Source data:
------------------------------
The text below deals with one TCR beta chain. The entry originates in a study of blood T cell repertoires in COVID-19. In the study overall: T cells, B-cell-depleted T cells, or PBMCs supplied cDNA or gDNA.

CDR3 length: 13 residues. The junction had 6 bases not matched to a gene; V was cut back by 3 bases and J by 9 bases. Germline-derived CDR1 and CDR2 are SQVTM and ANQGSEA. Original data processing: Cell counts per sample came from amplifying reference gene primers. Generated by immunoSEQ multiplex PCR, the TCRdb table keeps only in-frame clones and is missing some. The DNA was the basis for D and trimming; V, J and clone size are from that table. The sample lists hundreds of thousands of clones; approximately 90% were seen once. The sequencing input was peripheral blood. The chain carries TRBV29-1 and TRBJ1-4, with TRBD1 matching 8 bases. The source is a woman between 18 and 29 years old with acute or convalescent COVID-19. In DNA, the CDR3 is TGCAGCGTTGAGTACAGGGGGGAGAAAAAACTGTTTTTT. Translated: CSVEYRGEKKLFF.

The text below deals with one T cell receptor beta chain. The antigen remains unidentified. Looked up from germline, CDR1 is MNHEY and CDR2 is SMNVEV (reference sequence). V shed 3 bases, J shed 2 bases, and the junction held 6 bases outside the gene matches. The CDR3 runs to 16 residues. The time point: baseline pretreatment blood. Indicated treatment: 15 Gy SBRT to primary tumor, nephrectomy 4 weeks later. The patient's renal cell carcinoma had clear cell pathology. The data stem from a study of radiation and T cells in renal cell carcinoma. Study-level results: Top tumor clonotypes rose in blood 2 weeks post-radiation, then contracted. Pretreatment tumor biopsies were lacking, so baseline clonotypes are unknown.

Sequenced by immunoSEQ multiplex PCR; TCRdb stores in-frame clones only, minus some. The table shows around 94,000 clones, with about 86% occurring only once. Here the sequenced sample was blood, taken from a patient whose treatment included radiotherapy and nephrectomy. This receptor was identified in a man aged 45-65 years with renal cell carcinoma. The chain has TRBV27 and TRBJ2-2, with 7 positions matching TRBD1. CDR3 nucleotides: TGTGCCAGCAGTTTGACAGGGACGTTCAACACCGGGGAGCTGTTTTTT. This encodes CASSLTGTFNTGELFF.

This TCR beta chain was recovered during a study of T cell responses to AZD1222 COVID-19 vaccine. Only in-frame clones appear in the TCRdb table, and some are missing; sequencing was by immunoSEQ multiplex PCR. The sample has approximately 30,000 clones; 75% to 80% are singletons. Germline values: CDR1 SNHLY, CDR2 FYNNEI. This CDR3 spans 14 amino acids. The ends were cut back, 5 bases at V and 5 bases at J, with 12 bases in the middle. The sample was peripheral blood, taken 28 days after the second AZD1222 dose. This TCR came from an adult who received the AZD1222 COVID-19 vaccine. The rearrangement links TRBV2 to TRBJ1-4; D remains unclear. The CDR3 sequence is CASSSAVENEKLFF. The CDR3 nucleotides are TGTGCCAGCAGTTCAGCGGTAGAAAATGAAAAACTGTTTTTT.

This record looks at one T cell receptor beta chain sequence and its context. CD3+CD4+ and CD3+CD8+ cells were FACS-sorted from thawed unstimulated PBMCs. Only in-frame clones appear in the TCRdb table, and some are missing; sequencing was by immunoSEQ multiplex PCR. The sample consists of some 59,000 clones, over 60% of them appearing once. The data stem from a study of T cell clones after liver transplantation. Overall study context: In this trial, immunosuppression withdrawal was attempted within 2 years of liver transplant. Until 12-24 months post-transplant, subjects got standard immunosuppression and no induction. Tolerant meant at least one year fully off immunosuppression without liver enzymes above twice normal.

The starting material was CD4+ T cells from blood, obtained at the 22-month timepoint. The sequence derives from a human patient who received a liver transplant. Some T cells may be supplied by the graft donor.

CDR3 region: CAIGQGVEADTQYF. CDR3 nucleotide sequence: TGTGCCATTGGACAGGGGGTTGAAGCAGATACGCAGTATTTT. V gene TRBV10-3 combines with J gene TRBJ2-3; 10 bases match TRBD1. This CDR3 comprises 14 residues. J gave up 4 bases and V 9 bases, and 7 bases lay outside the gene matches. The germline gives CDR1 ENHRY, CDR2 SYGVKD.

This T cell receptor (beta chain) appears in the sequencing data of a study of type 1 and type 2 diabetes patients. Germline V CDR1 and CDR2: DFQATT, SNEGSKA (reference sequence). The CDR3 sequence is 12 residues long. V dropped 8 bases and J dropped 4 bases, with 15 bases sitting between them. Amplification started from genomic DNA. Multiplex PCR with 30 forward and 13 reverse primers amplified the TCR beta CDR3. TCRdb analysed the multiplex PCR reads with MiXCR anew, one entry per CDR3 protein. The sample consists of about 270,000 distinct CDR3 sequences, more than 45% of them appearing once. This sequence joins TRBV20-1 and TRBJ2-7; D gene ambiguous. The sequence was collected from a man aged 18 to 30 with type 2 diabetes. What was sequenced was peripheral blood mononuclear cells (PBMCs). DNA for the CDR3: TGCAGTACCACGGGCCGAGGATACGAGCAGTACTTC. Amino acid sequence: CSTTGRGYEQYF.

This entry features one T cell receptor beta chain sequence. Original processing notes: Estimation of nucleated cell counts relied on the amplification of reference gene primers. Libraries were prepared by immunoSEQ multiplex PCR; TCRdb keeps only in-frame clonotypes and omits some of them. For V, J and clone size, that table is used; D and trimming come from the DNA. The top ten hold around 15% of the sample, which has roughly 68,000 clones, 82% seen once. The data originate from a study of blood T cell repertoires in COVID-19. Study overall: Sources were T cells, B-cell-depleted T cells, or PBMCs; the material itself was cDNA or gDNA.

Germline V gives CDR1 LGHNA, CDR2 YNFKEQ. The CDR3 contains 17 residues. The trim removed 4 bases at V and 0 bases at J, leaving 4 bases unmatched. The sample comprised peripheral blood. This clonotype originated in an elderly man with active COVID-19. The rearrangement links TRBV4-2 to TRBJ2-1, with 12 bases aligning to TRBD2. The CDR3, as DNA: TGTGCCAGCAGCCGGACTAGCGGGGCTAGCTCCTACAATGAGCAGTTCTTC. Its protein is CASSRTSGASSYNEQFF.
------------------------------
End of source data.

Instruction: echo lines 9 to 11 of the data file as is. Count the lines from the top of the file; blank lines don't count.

This T cell receptor (beta chain) appears in the sequencing data of a study of type 1 and type 2 diabetes patients. Germline V CDR1 and CDR2: DFQATT, SNEGSKA (reference sequence). The CDR3 sequence is 12 residues long. V dropped 8 bases and J dropped 4 bases, with 15 bases sitting between them. Amplification started from genomic DNA. Multiplex PCR with 30 forward and 13 reverse primers amplified the TCR beta CDR3. TCRdb analysed the multiplex PCR reads with MiXCR anew, one entry per CDR3 protein. The sample consists of about 270,000 distinct CDR3 sequences, more than 45% of them appearing once. This sequence joins TRBV20-1 and TRBJ2-7; D gene ambiguous. The sequence was collected from a man aged 18 to 30 with type 2 diabetes. What was sequenced was peripheral blood mononuclear cells (PBMCs). DNA for the CDR3: TGCAGTACCACGGGCCGAGGATACGAGCAGTACTTC. Amino acid sequence: CSTTGRGYEQYF.

This entry features one T cell receptor beta chain sequence. Original processing notes: Estimation of nucleated cell counts relied on the amplification of reference gene primers. Libraries were prepared by immunoSEQ multiplex PCR; TCRdb keeps only in-frame clonotypes and omits some of them. For V, J and clone size, that table is used; D and trimming come from the DNA. The top ten hold around 15% of the sample, which has roughly 68,000 clones, 82% seen once. The data originate from a study of blood T cell repertoires in COVID-19. Study overall: Sources were T cells, B-cell-depleted T cells, or PBMCs; the material itself was cDNA or gDNA.

Germline V gives CDR1 LGHNA, CDR2 YNFKEQ. The CDR3 contains 17 residues. The trim removed 4 bases at V and 0 bases at J, leaving 4 bases unmatched. The sample comprised peripheral blood. This clonotype originated in an elderly man with active COVID-19. The rearrangement links TRBV4-2 to TRBJ2-1, with 12 bases aligning to TRBD2. The CDR3, as DNA: TGTGCCAGCAGCCGGACTAGCGGGGCTAGCTCCTACAATGAGCAGTTCTTC. Its protein is CASSRTSGASSYNEQFF.